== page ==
wherein the first member is offset a first distance to a first side of the vertical plane passing through the centers of gravity and supports a major portion of the weight of wafers supported by the wafer carrier, wherein the second member is offset a second distance to an opposite side of the vertical plane passing through the centers of gravity and supports the remaining minor portion of the weight of the wafers supported by the wafer carrier, the second distance being substantially greater than the first distance, the second member being substantially elevated relative to the first member, both the first distance and the second distance being substantially less than the radius of the wafers, there being no other member between the first and second members supporting weight of the wafers.
2. The wafer carrier of claim 1 including means for retaining wafers in the wafer carrier by preventing the wafers from rolling over the first member.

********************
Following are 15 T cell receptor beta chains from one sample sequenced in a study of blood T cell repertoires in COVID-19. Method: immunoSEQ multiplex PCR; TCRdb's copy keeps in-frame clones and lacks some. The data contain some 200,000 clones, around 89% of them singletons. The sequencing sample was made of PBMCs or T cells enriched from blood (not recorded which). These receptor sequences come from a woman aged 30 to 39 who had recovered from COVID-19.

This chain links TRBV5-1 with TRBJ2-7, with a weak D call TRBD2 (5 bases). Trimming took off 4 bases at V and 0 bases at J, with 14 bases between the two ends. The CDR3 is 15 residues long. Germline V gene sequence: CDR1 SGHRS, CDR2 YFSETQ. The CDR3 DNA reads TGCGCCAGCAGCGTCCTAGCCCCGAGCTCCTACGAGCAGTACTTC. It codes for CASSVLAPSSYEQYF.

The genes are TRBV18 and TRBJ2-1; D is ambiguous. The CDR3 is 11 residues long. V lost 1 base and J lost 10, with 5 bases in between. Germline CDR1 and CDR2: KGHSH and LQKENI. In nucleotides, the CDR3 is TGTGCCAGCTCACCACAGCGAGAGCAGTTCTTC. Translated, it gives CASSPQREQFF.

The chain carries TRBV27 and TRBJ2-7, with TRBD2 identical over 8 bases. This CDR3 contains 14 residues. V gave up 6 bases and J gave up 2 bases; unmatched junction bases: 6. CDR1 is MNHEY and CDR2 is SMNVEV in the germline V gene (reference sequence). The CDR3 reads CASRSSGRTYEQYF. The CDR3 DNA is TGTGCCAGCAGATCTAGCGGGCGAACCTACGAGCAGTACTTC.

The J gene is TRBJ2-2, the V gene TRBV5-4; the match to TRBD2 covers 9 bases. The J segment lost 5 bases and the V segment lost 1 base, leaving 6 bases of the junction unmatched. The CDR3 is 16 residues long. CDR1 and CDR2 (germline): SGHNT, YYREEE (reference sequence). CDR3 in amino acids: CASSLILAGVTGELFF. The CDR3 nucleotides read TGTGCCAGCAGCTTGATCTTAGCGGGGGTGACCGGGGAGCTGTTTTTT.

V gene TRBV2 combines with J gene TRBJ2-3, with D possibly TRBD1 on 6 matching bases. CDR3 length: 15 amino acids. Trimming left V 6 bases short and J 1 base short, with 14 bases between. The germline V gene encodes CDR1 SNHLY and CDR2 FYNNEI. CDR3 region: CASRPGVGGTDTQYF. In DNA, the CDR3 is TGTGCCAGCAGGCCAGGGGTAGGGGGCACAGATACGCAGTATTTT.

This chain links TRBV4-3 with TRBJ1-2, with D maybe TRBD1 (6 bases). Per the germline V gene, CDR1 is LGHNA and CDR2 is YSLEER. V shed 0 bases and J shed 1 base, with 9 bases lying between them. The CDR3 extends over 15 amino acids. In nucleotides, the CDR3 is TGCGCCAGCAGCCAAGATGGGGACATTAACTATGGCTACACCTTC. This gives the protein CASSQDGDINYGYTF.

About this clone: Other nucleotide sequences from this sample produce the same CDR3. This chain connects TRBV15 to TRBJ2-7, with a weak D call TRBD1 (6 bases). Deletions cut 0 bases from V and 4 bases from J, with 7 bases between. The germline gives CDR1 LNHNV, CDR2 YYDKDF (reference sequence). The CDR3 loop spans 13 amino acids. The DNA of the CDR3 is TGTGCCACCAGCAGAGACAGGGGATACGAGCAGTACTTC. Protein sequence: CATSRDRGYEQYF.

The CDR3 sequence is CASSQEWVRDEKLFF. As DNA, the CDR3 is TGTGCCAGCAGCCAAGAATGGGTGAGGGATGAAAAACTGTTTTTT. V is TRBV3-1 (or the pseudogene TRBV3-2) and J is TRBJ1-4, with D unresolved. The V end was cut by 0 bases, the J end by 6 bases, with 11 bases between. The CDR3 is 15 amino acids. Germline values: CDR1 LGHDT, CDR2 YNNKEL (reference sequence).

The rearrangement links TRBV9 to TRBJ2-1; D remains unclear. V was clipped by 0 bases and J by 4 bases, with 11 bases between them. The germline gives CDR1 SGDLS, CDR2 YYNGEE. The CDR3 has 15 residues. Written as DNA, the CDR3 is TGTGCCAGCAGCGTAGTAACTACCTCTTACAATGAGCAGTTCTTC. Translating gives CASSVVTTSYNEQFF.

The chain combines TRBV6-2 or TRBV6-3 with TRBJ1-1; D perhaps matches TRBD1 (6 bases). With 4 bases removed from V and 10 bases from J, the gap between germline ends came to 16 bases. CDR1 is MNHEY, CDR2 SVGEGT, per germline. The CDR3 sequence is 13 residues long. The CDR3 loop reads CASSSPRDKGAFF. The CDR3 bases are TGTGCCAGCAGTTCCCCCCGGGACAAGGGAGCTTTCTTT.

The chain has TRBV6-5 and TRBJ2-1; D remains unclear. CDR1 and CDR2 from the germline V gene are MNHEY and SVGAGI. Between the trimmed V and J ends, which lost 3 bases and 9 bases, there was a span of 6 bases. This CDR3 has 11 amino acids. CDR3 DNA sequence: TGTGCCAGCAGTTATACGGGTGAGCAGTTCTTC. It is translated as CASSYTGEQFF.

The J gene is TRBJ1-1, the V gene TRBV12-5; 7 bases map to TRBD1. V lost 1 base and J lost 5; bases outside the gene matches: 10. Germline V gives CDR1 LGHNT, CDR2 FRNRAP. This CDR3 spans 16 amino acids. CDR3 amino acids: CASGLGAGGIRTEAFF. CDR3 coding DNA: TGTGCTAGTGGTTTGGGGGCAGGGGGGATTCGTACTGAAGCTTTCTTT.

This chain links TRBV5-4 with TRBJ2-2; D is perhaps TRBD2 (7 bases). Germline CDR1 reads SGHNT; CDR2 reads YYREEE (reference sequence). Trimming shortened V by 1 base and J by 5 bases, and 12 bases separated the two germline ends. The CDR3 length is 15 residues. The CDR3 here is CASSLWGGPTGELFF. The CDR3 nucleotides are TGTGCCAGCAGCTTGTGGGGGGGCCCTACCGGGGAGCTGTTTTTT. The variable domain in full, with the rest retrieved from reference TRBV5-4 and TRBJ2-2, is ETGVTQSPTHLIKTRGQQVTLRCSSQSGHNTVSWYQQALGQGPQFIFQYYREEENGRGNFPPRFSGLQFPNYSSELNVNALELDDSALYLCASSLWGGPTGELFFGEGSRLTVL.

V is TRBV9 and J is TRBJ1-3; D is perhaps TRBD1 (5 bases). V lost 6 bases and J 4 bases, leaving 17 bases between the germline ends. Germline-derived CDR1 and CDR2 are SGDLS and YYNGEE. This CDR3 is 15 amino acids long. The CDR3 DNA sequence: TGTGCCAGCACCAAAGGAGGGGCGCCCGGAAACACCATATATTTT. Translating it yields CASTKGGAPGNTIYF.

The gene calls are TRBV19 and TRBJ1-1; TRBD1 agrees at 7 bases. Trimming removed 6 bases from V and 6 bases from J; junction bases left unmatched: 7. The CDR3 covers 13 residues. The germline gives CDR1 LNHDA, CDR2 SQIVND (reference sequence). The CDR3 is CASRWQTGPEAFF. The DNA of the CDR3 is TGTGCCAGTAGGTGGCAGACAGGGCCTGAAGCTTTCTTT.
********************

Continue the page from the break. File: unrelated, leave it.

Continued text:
3. The wafer carrier of claim 2 wherein the retaining means include a third member and means for supporting the third member in spaced relationship to the first member outwardly of and elevated relative to the first member.
4. The wafer carrier of claim 3 wherein the wafer-supporting grooves of the first and second members are rectangular grooves and the third member includes a plurality of rectangular grooves that prevent sideways displacement of the wafers to their planes but do not support weight of the wafers.
5. The wafer carrier of claim 3 wherein the third member is located so that it does not touch the wafers supported by the wafer carrier, even when they are elevated to a predetermined temperature, except when the wafers are caused to be displaced sideways in their respective planes a predetermined distance away from the second member toward the third member.
6. The wafer carrier of claim 3 wherein the third member includes a plurality of wafer-receiving grooves that are respectively aligned with the wafer-supporting grooves of the first and second members.
7. The wafer carrier of claim 6 wherein a first wafer-supporting groove of one of the first and second members includes a vertical wall for engaging a first flat surface of a first wafer and a steeply inclined wall for engaging and supporting a lower edge of a second flat surface of the first wafer to urge the first flat surface of the first wafer against the vertical wall of that wafer-supporting groove to hold the first wafer in a precisely vertical orientation.